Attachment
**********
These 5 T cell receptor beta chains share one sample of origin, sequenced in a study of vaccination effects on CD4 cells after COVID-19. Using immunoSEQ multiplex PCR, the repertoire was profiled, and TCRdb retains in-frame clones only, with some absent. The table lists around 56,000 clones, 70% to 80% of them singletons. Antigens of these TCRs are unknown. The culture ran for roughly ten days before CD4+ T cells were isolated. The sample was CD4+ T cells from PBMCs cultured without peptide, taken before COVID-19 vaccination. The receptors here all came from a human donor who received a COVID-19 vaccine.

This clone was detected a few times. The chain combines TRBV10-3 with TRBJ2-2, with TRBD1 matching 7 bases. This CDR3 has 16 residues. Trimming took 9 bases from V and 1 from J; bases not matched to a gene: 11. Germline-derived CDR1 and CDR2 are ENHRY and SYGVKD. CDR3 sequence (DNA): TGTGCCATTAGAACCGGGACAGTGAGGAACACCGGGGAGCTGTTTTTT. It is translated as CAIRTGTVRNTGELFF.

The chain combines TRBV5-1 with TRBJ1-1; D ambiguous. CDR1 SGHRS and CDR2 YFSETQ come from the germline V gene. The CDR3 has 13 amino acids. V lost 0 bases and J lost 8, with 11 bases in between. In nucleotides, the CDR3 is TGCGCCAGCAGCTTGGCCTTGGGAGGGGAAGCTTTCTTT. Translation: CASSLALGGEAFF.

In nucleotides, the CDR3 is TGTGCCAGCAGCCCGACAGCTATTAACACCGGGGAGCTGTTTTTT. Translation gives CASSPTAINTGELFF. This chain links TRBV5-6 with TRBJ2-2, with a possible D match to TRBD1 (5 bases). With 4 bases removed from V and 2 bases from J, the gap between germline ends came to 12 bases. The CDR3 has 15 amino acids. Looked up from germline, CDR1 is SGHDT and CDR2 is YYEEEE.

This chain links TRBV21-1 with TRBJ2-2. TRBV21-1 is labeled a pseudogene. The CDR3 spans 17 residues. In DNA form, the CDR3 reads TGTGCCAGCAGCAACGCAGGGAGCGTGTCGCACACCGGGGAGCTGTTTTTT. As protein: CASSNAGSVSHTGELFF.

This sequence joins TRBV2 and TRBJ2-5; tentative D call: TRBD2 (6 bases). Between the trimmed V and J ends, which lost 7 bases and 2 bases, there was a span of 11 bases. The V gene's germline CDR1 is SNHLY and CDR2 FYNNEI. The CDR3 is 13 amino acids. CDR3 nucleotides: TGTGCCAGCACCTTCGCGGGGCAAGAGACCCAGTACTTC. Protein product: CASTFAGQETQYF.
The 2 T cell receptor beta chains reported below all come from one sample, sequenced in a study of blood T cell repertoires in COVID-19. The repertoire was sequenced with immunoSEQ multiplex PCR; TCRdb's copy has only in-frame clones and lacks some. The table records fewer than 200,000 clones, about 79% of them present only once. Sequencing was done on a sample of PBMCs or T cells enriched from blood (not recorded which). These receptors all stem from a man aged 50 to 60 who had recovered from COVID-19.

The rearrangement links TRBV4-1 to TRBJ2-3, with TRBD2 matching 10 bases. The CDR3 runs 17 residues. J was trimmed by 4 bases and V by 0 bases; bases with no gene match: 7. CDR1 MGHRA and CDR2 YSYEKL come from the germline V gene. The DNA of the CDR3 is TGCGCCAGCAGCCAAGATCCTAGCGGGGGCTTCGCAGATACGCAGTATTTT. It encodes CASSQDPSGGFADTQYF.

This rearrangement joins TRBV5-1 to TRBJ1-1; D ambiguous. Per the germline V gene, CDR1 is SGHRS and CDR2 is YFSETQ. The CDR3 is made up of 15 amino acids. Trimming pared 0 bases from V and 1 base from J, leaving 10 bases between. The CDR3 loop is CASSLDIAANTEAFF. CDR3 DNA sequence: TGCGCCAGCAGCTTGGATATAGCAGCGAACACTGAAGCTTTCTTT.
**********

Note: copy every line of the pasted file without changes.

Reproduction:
These 5 T cell receptor beta chains share one sample of origin, sequenced in a study of vaccination effects on CD4 cells after COVID-19. Using immunoSEQ multiplex PCR, the repertoire was profiled, and TCRdb retains in-frame clones only, with some absent. The table lists around 56,000 clones, 70% to 80% of them singletons. Antigens of these TCRs are unknown. The culture ran for roughly ten days before CD4+ T cells were isolated. The sample was CD4+ T cells from PBMCs cultured without peptide, taken before COVID-19 vaccination. The receptors here all came from a human donor who received a COVID-19 vaccine.

This clone was detected a few times. The chain combines TRBV10-3 with TRBJ2-2, with TRBD1 matching 7 bases. This CDR3 has 16 residues. Trimming took 9 bases from V and 1 from J; bases not matched to a gene: 11. Germline-derived CDR1 and CDR2 are ENHRY and SYGVKD. CDR3 sequence (DNA): TGTGCCATTAGAACCGGGACAGTGAGGAACACCGGGGAGCTGTTTTTT. It is translated as CAIRTGTVRNTGELFF.

The chain combines TRBV5-1 with TRBJ1-1; D ambiguous. CDR1 SGHRS and CDR2 YFSETQ come from the germline V gene. The CDR3 has 13 amino acids. V lost 0 bases and J lost 8, with 11 bases in between. In nucleotides, the CDR3 is TGCGCCAGCAGCTTGGCCTTGGGAGGGGAAGCTTTCTTT. Translation: CASSLALGGEAFF.

In nucleotides, the CDR3 is TGTGCCAGCAGCCCGACAGCTATTAACACCGGGGAGCTGTTTTTT. Translation gives CASSPTAINTGELFF. This chain links TRBV5-6 with TRBJ2-2, with a possible D match to TRBD1 (5 bases). With 4 bases removed from V and 2 bases from J, the gap between germline ends came to 12 bases. The CDR3 has 15 amino acids. Looked up from germline, CDR1 is SGHDT and CDR2 is YYEEEE.

This chain links TRBV21-1 with TRBJ2-2. TRBV21-1 is labeled a pseudogene. The CDR3 spans 17 residues. In DNA form, the CDR3 reads TGTGCCAGCAGCAACGCAGGGAGCGTGTCGCACACCGGGGAGCTGTTTTTT. As protein: CASSNAGSVSHTGELFF.

This sequence joins TRBV2 and TRBJ2-5; tentative D call: TRBD2 (6 bases). Between the trimmed V and J ends, which lost 7 bases and 2 bases, there was a span of 11 bases. The V gene's germline CDR1 is SNHLY and CDR2 FYNNEI. The CDR3 is 13 amino acids. CDR3 nucleotides: TGTGCCAGCACCTTCGCGGGGCAAGAGACCCAGTACTTC. Protein product: CASTFAGQETQYF.
The 2 T cell receptor beta chains reported below all come from one sample, sequenced in a study of blood T cell repertoires in COVID-19. The repertoire was sequenced with immunoSEQ multiplex PCR; TCRdb's copy has only in-frame clones and lacks some. The table records fewer than 200,000 clones, about 79% of them present only once. Sequencing was done on a sample of PBMCs or T cells enriched from blood (not recorded which). These receptors all stem from a man aged 50 to 60 who had recovered from COVID-19.

The rearrangement links TRBV4-1 to TRBJ2-3, with TRBD2 matching 10 bases. The CDR3 runs 17 residues. J was trimmed by 4 bases and V by 0 bases; bases with no gene match: 7. CDR1 MGHRA and CDR2 YSYEKL come from the germline V gene. The DNA of the CDR3 is TGCGCCAGCAGCCAAGATCCTAGCGGGGGCTTCGCAGATACGCAGTATTTT. It encodes CASSQDPSGGFADTQYF.

This rearrangement joins TRBV5-1 to TRBJ1-1; D ambiguous. Per the germline V gene, CDR1 is SGHRS and CDR2 is YFSETQ. The CDR3 is made up of 15 amino acids. Trimming pared 0 bases from V and 1 base from J, leaving 10 bases between. The CDR3 loop is CASSLDIAANTEAFF. CDR3 DNA sequence: TGCGCCAGCAGCTTGGATATAGCAGCGAACACTGAAGCTTTCTTT.